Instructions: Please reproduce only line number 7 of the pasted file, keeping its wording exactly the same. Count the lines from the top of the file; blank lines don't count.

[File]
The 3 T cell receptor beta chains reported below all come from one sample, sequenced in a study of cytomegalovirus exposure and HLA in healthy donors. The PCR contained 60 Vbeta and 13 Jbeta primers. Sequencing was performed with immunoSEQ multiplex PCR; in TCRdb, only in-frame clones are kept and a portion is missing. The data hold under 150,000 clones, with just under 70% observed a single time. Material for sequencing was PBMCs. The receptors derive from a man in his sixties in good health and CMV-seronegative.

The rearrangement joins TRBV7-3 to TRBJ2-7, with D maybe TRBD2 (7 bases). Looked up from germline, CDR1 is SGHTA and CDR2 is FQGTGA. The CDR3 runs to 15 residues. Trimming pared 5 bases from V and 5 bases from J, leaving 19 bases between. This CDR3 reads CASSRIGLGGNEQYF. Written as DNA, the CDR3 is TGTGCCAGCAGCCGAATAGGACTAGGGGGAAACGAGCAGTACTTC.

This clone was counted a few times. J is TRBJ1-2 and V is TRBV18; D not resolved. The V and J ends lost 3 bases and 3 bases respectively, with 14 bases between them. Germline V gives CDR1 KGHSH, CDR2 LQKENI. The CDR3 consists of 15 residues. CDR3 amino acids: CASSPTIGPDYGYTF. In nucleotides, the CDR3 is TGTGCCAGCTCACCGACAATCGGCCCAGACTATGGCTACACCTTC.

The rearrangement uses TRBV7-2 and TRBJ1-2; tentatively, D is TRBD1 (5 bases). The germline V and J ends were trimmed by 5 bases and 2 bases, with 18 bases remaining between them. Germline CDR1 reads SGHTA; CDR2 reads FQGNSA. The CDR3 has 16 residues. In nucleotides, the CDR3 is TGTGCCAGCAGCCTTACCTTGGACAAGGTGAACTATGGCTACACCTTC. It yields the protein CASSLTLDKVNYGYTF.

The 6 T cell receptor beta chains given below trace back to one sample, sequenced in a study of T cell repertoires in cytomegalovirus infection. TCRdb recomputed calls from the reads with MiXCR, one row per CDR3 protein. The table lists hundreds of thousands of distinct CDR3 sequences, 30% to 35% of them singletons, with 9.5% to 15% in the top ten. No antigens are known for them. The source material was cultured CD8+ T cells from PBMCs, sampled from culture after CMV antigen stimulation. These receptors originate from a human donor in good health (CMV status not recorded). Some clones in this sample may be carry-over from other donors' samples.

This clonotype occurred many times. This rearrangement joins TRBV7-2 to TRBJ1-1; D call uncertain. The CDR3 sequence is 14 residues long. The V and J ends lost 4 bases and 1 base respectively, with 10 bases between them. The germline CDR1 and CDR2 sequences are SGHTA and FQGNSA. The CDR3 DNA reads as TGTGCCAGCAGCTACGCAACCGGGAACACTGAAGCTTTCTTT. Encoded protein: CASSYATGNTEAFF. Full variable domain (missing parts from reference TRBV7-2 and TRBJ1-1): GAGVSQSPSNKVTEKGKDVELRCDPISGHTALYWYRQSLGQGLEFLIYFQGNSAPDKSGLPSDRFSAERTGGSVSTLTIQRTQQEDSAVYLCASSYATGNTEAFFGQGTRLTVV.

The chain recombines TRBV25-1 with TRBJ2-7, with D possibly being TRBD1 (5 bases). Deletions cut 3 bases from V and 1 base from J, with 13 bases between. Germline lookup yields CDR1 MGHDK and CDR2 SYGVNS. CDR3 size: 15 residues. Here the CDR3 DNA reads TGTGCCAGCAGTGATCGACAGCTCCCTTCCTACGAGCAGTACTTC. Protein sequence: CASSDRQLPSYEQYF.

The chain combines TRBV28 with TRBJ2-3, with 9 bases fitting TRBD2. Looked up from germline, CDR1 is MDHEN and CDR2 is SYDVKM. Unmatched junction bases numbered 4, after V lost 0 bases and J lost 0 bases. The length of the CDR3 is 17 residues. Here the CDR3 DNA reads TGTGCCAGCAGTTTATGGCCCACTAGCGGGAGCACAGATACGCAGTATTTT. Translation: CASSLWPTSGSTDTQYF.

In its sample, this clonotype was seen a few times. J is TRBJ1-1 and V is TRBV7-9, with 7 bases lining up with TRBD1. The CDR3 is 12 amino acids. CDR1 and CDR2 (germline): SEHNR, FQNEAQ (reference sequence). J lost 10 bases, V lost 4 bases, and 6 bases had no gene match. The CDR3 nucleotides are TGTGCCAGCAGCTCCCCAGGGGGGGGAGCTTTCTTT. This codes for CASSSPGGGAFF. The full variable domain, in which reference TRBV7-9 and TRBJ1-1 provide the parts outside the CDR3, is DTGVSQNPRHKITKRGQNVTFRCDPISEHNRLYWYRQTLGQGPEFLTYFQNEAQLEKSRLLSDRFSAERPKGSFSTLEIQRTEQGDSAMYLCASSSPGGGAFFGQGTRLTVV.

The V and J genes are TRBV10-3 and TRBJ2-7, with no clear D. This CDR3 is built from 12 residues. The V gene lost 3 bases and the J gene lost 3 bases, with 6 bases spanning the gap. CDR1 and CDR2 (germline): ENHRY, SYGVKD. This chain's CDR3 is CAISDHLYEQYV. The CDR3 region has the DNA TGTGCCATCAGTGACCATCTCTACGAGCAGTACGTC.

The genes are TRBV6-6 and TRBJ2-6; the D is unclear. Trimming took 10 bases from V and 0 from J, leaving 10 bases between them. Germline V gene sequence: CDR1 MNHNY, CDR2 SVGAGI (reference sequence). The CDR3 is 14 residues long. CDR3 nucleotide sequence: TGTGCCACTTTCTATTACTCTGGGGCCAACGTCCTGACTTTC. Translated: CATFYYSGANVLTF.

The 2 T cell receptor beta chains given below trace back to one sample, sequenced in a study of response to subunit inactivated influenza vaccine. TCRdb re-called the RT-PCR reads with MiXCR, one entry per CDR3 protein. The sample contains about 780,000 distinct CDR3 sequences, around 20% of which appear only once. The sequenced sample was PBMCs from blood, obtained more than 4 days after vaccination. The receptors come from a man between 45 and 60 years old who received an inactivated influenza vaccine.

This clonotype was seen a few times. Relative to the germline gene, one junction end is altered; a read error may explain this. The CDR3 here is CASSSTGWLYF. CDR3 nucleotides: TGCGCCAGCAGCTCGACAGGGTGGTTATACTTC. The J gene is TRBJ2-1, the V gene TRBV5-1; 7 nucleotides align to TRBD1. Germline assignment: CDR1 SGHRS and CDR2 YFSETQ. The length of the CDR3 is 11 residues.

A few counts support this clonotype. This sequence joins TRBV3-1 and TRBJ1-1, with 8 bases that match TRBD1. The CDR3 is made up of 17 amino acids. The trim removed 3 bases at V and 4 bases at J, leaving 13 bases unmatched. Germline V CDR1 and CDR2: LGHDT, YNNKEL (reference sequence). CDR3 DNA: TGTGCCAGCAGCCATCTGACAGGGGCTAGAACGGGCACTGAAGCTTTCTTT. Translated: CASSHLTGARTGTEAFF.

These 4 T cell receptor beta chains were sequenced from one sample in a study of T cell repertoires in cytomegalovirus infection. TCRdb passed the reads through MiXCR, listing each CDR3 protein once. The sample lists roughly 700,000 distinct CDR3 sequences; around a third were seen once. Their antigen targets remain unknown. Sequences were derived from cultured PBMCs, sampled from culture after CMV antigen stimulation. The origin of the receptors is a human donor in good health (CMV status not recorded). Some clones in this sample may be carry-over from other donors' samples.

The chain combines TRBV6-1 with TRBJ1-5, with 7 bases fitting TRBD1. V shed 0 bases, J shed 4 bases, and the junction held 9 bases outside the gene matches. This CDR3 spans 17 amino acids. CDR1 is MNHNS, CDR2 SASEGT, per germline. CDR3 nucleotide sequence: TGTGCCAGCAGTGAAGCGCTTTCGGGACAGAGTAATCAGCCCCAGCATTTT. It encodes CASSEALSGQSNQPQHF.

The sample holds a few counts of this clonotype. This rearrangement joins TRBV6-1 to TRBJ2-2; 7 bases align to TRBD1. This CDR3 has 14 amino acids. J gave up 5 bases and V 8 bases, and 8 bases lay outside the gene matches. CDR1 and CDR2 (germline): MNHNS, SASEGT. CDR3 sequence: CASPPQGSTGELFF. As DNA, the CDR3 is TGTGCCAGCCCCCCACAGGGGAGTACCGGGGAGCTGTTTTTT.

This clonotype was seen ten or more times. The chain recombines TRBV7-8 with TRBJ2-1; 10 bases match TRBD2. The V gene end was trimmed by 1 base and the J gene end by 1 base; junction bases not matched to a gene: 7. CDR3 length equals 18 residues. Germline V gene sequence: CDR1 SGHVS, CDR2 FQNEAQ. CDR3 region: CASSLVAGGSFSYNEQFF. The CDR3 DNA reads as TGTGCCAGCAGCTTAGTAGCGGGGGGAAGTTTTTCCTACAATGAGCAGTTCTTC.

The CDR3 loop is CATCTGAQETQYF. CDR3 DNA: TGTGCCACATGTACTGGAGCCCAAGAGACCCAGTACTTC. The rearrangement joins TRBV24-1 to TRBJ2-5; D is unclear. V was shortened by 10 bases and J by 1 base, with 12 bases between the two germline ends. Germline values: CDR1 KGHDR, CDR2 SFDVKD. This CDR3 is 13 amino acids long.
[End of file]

The chain recombines TRBV25-1 with TRBJ2-7, with D possibly being TRBD1 (5 bases). Deletions cut 3 bases from V and 1 base from J, with 13 bases between. Germline lookup yields CDR1 MGHDK and CDR2 SYGVNS. CDR3 size: 15 residues. Here the CDR3 DNA reads TGTGCCAGCAGTGATCGACAGCTCCCTTCCTACGAGCAGTACTTC. Protein sequence: CASSDRQLPSYEQYF.